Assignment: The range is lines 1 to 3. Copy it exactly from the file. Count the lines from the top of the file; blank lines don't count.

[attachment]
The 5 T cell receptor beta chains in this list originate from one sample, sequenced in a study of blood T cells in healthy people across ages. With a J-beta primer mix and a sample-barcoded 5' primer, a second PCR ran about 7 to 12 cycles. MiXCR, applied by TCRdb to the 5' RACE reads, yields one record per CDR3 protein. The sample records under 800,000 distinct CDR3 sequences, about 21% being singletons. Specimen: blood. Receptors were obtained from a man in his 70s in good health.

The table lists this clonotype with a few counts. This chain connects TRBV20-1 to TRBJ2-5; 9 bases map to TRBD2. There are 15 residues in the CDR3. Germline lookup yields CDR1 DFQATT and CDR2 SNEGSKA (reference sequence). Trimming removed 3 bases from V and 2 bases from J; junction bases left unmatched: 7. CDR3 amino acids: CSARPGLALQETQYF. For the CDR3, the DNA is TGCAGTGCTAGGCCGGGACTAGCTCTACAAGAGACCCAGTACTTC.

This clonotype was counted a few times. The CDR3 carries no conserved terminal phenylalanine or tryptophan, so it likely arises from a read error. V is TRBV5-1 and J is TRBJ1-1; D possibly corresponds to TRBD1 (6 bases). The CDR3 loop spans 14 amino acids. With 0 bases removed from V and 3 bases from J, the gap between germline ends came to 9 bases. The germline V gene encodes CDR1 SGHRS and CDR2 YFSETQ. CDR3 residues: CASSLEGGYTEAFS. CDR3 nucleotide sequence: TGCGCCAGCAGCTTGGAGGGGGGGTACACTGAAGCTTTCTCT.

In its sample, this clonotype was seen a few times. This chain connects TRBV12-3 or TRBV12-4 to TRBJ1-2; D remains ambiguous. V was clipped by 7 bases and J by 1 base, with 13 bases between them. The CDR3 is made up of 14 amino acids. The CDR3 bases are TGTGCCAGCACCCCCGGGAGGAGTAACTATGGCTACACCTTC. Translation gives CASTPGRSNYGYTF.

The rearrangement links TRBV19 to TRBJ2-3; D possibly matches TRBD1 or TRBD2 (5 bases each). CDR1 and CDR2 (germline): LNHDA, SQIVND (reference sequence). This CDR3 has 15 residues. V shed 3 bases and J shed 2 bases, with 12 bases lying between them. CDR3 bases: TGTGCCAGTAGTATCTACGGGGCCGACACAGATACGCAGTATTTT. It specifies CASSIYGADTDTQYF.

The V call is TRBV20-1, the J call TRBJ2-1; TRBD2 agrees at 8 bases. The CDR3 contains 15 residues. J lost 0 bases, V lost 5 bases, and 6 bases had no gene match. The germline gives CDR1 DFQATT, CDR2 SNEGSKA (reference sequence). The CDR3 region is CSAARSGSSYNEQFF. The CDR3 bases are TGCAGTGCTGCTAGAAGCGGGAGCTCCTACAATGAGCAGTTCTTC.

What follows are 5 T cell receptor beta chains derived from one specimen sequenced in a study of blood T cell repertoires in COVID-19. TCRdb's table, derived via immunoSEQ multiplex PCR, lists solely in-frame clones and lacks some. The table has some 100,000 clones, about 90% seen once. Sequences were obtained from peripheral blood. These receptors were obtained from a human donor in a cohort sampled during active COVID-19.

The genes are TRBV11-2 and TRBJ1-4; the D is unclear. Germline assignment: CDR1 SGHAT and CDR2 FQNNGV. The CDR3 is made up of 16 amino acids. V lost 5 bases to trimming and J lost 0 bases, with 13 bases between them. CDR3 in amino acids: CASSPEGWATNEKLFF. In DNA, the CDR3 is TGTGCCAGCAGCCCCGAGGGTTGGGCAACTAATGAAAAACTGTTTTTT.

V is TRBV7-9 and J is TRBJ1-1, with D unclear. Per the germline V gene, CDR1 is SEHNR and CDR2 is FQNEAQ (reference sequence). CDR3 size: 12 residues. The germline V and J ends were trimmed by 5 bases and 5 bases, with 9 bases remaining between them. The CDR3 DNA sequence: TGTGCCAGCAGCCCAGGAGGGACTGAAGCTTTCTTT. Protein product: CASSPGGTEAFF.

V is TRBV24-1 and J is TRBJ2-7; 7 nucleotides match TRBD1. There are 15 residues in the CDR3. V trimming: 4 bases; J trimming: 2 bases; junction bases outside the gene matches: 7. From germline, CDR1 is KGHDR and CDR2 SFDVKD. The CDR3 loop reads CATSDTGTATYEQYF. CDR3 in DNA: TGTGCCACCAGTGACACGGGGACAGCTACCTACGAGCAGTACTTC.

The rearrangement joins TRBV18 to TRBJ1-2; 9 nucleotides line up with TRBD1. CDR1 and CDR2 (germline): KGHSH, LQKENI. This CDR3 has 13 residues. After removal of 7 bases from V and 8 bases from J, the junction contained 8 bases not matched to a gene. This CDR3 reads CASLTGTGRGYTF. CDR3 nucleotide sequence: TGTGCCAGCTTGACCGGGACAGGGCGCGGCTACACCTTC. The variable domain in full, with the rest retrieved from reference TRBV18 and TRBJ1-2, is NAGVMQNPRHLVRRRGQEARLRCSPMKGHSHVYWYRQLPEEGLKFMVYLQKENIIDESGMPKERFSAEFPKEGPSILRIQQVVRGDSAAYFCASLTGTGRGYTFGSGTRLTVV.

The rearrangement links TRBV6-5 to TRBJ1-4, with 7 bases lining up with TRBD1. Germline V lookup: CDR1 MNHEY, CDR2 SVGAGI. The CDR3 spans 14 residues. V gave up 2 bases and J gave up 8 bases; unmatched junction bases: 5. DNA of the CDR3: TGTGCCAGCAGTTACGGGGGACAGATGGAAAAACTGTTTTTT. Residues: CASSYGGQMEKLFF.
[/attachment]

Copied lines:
The 5 T cell receptor beta chains in this list originate from one sample, sequenced in a study of blood T cells in healthy people across ages. With a J-beta primer mix and a sample-barcoded 5' primer, a second PCR ran about 7 to 12 cycles. MiXCR, applied by TCRdb to the 5' RACE reads, yields one record per CDR3 protein. The sample records under 800,000 distinct CDR3 sequences, about 21% being singletons. Specimen: blood. Receptors were obtained from a man in his 70s in good health.

The table lists this clonotype with a few counts. This chain connects TRBV20-1 to TRBJ2-5; 9 bases map to TRBD2. There are 15 residues in the CDR3. Germline lookup yields CDR1 DFQATT and CDR2 SNEGSKA (reference sequence). Trimming removed 3 bases from V and 2 bases from J; junction bases left unmatched: 7. CDR3 amino acids: CSARPGLALQETQYF. For the CDR3, the DNA is TGCAGTGCTAGGCCGGGACTAGCTCTACAAGAGACCCAGTACTTC.

This clonotype was counted a few times. The CDR3 carries no conserved terminal phenylalanine or tryptophan, so it likely arises from a read error. V is TRBV5-1 and J is TRBJ1-1; D possibly corresponds to TRBD1 (6 bases). The CDR3 loop spans 14 amino acids. With 0 bases removed from V and 3 bases from J, the gap between germline ends came to 9 bases. The germline V gene encodes CDR1 SGHRS and CDR2 YFSETQ. CDR3 residues: CASSLEGGYTEAFS. CDR3 nucleotide sequence: TGCGCCAGCAGCTTGGAGGGGGGGTACACTGAAGCTTTCTCT.